What About Pollution

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‘Sustainable Food’

Organic Agriculture is The Key to Solving World Hunger

Researchers have concluded that organic farming can sustainably feed the global population. Through the review of hundreds of published studies, Washington State University researchers have found evidence that organic farming can produce sufficient yields, be profitable for farmers, protect and improve the environment and be safer for farm workers. Written by John Reganold, WSU regents professor of soil science and agroecology and doctoral candidate Jonathan Watcherhe, the review study, “Organic Agriculture in the 21st Century”, is featured as the cover story for February issue of the journal Nature Plants. It is the first study of its kind to analyze 40 years of science that compares organic and conventional agriculture across the four goals of sustainability identified by the National… Read More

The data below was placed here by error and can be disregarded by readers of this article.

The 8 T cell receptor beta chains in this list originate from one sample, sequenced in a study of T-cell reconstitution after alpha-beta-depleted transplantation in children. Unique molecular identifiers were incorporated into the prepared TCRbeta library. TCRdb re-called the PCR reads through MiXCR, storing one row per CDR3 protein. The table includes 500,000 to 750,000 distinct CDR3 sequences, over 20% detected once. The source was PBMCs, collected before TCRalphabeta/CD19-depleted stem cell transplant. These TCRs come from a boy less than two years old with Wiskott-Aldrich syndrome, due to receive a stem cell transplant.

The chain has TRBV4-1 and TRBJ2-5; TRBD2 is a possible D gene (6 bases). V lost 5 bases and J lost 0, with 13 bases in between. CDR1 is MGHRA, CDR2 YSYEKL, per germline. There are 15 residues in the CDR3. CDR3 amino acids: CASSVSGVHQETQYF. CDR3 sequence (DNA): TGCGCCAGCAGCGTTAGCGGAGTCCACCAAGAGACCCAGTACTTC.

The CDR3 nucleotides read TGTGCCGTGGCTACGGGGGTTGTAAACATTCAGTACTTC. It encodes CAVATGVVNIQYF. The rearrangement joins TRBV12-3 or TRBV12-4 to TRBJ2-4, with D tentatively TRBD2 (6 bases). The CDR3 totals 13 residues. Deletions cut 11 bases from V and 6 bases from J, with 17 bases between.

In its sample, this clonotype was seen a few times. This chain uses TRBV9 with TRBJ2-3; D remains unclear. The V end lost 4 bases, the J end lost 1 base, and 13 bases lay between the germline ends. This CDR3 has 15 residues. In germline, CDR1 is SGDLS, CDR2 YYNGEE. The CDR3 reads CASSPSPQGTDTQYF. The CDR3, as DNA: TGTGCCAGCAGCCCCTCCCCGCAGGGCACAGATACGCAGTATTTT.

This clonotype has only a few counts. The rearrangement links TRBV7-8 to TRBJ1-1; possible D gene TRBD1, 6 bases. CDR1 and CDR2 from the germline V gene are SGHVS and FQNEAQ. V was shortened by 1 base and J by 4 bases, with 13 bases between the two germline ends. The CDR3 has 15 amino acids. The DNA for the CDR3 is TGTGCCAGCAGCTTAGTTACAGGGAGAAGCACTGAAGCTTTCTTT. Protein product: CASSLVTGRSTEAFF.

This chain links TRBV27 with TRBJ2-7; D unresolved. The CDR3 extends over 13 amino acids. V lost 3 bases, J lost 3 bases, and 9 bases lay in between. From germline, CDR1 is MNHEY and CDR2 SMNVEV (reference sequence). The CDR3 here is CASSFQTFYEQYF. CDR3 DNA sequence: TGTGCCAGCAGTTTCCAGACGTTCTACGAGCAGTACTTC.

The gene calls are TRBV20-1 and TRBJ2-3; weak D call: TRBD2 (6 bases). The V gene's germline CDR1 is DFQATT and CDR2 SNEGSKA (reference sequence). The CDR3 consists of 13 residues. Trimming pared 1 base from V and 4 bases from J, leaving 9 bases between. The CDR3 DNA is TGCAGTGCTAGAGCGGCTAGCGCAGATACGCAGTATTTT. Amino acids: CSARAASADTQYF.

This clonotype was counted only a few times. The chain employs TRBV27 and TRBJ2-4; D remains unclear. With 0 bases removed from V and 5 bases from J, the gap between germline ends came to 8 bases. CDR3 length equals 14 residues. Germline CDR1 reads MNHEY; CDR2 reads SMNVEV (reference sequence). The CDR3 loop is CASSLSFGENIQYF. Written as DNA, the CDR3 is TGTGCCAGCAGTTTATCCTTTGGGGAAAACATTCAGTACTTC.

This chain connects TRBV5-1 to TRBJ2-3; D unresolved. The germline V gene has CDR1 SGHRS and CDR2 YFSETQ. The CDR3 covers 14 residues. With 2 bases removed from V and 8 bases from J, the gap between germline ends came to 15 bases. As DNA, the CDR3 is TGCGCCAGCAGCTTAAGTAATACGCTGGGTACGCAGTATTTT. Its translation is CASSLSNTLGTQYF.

The Year in Sustainable Food: Much Progress, and More Work to Be Done

Peter Lehner, Executive Director, New York City The movement for a clean, sustainable food supply built up quite a head of steam in 2014. Many of this year’s happenings had me and my colleagues at NRDC cheering; some had us shaking our heads—and rolling up our sleeves. Here’s our look back at the year in food. 1.  Nation’s Largest School Districts to Serve Antibiotic-Free Chicken The Urban School Food Alliance, a group that represents six of the nation’s largest public school districts, announced in December that it would seek antibiotic-free chicken from its suppliers. The decision affects more than the food of the 2.9 million school children these districts serve—it’s a move that will encourage a shift toward more… Read More

In New York City, a Food Movement Worthy of the Name

Margaret Brown, Legal Fellow, New York Program, New York Last year, Michael Pollan raised the question of “whether or not there is a ‘food movement’ in America worthy of the name — that is, an organized force in our politics capable of demanding change in the food system.” He wrote this in regard to Prop 37 in California—a battle the food movement did not win—though NRDC supported the initiative. But here in New York City, food activists are beginning to show some real political muscle—including getting involved in NYC mayor’s race. This past summer, six of the then-candidates came together for the first-ever Mayoral Forum on Food. The moderator, NYU professor and longtime food movement leader, Marion Nestle, asked… Read More